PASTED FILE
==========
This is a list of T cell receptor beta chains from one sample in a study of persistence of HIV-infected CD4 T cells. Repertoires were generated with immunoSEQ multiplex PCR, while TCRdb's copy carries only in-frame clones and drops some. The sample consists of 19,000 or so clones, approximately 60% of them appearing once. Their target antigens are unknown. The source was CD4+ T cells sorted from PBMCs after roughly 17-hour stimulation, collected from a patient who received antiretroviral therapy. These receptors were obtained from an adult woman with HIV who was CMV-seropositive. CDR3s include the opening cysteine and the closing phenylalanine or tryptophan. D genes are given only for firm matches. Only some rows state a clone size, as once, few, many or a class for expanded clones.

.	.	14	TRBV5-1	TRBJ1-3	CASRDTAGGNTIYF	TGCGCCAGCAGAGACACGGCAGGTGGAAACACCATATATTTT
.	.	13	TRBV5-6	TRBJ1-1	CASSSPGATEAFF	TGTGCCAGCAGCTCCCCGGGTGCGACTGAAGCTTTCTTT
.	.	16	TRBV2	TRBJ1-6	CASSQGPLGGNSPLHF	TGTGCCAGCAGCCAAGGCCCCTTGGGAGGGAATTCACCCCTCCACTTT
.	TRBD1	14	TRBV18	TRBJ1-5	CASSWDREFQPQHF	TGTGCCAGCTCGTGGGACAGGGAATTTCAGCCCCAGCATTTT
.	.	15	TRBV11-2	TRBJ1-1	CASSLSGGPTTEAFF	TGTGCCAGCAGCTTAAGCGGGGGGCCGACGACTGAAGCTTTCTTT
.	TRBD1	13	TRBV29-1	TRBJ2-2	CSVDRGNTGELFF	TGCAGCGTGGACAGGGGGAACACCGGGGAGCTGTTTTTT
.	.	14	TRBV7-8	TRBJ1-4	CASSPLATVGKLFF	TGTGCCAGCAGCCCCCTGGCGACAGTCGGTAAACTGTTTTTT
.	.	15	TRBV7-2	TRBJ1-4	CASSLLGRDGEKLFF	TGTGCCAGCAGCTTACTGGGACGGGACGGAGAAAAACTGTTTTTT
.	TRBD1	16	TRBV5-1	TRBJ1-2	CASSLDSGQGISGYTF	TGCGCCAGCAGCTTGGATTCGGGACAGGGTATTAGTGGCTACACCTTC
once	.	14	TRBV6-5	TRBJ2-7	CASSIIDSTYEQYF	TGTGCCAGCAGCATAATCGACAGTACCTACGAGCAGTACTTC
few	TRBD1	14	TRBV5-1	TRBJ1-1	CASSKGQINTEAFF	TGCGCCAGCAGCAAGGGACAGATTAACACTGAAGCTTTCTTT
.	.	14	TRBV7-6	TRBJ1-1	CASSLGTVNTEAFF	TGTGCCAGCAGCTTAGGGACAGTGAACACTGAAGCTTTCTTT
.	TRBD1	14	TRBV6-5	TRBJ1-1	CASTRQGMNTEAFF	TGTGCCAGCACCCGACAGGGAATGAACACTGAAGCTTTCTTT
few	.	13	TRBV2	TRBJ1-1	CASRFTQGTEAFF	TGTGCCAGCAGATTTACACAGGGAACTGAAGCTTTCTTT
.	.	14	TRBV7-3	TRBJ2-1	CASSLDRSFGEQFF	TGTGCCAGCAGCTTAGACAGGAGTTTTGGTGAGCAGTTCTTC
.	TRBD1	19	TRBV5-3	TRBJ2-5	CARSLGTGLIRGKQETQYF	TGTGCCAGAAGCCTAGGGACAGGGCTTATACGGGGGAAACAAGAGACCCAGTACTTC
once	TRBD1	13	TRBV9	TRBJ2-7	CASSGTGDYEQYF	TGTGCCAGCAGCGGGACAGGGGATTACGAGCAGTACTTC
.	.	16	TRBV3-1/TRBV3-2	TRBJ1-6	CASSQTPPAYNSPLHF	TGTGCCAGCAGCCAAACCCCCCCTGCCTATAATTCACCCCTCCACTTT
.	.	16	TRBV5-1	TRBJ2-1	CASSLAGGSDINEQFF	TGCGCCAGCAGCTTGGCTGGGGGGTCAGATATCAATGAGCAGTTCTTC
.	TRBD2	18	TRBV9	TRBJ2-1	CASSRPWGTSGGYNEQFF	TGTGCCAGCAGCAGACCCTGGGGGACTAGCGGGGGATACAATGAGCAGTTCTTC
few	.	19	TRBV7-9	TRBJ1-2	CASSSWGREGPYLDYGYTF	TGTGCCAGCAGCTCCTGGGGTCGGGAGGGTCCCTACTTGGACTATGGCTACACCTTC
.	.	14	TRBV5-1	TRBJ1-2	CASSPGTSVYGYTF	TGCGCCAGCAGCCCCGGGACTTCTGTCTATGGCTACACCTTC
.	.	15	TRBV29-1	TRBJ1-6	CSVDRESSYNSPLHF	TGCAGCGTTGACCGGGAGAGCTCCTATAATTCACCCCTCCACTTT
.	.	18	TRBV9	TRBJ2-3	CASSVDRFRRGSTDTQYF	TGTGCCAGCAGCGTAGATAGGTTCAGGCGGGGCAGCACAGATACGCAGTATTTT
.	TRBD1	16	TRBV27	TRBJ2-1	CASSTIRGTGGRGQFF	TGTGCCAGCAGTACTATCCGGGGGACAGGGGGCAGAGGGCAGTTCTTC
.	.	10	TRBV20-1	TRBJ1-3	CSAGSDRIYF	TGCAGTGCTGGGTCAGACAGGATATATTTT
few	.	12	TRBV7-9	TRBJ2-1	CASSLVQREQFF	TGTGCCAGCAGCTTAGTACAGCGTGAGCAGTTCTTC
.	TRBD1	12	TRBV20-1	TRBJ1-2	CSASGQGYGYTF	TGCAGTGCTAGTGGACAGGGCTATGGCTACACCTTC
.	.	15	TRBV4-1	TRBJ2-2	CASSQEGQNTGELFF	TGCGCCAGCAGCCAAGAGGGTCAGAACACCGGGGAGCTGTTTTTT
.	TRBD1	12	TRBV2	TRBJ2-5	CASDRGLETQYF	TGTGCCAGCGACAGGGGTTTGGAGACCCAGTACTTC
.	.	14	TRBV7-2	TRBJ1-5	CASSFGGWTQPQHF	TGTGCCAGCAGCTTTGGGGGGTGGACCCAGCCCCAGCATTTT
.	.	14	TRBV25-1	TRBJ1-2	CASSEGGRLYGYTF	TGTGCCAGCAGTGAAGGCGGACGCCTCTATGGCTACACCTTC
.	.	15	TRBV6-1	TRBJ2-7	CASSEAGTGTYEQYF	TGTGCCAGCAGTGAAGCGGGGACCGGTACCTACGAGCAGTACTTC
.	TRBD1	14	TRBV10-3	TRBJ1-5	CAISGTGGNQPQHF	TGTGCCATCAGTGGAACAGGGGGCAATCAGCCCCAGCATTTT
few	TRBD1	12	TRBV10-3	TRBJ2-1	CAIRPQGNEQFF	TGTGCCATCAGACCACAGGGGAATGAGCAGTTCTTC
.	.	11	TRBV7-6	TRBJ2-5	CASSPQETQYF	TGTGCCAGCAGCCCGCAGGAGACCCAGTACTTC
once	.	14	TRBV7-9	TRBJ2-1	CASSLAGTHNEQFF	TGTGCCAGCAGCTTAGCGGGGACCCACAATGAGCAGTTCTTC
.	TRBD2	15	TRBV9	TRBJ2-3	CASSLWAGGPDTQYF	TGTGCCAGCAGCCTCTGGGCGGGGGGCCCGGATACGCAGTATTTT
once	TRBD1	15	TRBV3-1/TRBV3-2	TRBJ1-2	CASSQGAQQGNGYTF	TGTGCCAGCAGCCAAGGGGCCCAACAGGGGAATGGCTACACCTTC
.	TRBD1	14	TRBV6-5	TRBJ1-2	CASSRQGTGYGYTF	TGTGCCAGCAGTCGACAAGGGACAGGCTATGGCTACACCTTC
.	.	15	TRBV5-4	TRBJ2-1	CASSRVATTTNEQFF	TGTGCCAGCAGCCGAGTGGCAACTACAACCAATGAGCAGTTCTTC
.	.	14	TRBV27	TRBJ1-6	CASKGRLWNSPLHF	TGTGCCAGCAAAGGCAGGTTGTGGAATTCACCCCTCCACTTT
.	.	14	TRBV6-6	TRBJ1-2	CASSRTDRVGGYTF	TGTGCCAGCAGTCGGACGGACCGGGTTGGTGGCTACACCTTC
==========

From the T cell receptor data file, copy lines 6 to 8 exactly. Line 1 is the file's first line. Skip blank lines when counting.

.	.	15	TRBV11-2	TRBJ1-1	CASSLSGGPTTEAFF	TGTGCCAGCAGCTTAAGCGGGGGGCCGACGACTGAAGCTTTCTTT
.	TRBD1	13	TRBV29-1	TRBJ2-2	CSVDRGNTGELFF	TGCAGCGTGGACAGGGGGAACACCGGGGAGCTGTTTTTT
.	.	14	TRBV7-8	TRBJ1-4	CASSPLATVGKLFF	TGTGCCAGCAGCCCCCTGGCGACAGTCGGTAAACTGTTTTTT